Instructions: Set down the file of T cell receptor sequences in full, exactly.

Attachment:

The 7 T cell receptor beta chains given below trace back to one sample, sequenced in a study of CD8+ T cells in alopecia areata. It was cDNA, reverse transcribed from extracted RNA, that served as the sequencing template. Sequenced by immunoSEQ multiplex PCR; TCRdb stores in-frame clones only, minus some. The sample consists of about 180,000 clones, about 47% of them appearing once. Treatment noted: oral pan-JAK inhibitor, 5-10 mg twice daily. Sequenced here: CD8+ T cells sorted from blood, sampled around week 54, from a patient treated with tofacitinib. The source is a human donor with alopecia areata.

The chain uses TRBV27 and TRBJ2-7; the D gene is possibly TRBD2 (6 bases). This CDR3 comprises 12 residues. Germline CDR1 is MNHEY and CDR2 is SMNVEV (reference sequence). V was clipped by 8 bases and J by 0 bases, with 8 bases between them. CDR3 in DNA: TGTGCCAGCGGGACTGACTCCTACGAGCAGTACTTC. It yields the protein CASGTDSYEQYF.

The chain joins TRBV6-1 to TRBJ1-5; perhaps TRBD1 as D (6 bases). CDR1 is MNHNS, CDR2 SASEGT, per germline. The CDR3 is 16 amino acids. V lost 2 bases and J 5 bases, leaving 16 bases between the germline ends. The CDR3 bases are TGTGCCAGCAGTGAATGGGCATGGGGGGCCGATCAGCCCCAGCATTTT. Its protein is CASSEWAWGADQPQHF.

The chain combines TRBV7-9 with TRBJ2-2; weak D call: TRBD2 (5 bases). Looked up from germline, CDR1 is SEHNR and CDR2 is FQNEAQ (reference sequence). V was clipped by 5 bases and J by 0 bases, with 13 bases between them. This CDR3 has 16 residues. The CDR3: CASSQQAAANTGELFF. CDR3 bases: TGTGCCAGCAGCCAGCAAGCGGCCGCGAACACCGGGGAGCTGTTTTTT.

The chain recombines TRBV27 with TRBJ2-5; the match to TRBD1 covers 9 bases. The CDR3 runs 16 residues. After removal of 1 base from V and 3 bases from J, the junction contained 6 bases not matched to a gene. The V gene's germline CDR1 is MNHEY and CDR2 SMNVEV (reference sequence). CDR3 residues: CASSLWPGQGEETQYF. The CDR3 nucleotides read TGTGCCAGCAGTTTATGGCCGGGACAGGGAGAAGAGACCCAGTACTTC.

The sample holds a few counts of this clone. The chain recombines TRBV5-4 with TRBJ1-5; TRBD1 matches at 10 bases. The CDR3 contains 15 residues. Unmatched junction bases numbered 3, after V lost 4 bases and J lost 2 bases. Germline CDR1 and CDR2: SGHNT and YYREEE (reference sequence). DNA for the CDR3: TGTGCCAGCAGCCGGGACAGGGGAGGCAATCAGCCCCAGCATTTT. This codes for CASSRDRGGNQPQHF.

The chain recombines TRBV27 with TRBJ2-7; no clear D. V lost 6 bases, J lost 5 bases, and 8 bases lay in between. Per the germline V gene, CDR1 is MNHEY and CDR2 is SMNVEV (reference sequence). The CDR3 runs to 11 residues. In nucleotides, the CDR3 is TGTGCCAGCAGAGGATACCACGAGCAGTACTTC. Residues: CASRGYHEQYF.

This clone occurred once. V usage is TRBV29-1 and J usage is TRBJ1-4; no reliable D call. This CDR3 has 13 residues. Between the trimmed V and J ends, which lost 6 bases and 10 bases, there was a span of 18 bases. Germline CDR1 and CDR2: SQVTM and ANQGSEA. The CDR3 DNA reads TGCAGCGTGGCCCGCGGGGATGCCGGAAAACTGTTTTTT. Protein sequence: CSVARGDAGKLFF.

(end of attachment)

The 7 T cell receptor beta chains given below trace back to one sample, sequenced in a study of CD8+ T cells in alopecia areata. It was cDNA, reverse transcribed from extracted RNA, that served as the sequencing template. Sequenced by immunoSEQ multiplex PCR; TCRdb stores in-frame clones only, minus some. The sample consists of about 180,000 clones, about 47% of them appearing once. Treatment noted: oral pan-JAK inhibitor, 5-10 mg twice daily. Sequenced here: CD8+ T cells sorted from blood, sampled around week 54, from a patient treated with tofacitinib. The source is a human donor with alopecia areata.

The chain uses TRBV27 and TRBJ2-7; the D gene is possibly TRBD2 (6 bases). This CDR3 comprises 12 residues. Germline CDR1 is MNHEY and CDR2 is SMNVEV (reference sequence). V was clipped by 8 bases and J by 0 bases, with 8 bases between them. CDR3 in DNA: TGTGCCAGCGGGACTGACTCCTACGAGCAGTACTTC. It yields the protein CASGTDSYEQYF.

The chain joins TRBV6-1 to TRBJ1-5; perhaps TRBD1 as D (6 bases). CDR1 is MNHNS, CDR2 SASEGT, per germline. The CDR3 is 16 amino acids. V lost 2 bases and J 5 bases, leaving 16 bases between the germline ends. The CDR3 bases are TGTGCCAGCAGTGAATGGGCATGGGGGGCCGATCAGCCCCAGCATTTT. Its protein is CASSEWAWGADQPQHF.

The chain combines TRBV7-9 with TRBJ2-2; weak D call: TRBD2 (5 bases). Looked up from germline, CDR1 is SEHNR and CDR2 is FQNEAQ (reference sequence). V was clipped by 5 bases and J by 0 bases, with 13 bases between them. This CDR3 has 16 residues. The CDR3: CASSQQAAANTGELFF. CDR3 bases: TGTGCCAGCAGCCAGCAAGCGGCCGCGAACACCGGGGAGCTGTTTTTT.

The chain recombines TRBV27 with TRBJ2-5; the match to TRBD1 covers 9 bases. The CDR3 runs 16 residues. After removal of 1 base from V and 3 bases from J, the junction contained 6 bases not matched to a gene. The V gene's germline CDR1 is MNHEY and CDR2 SMNVEV (reference sequence). CDR3 residues: CASSLWPGQGEETQYF. The CDR3 nucleotides read TGTGCCAGCAGTTTATGGCCGGGACAGGGAGAAGAGACCCAGTACTTC.

The sample holds a few counts of this clone. The chain recombines TRBV5-4 with TRBJ1-5; TRBD1 matches at 10 bases. The CDR3 contains 15 residues. Unmatched junction bases numbered 3, after V lost 4 bases and J lost 2 bases. Germline CDR1 and CDR2: SGHNT and YYREEE (reference sequence). DNA for the CDR3: TGTGCCAGCAGCCGGGACAGGGGAGGCAATCAGCCCCAGCATTTT. This codes for CASSRDRGGNQPQHF.

The chain recombines TRBV27 with TRBJ2-7; no clear D. V lost 6 bases, J lost 5 bases, and 8 bases lay in between. Per the germline V gene, CDR1 is MNHEY and CDR2 is SMNVEV (reference sequence). The CDR3 runs to 11 residues. In nucleotides, the CDR3 is TGTGCCAGCAGAGGATACCACGAGCAGTACTTC. Residues: CASRGYHEQYF.

This clone occurred once. V usage is TRBV29-1 and J usage is TRBJ1-4; no reliable D call. This CDR3 has 13 residues. Between the trimmed V and J ends, which lost 6 bases and 10 bases, there was a span of 18 bases. Germline CDR1 and CDR2: SQVTM and ANQGSEA. The CDR3 DNA reads TGCAGCGTGGCCCGCGGGGATGCCGGAAAACTGTTTTTT. Protein sequence: CSVARGDAGKLFF.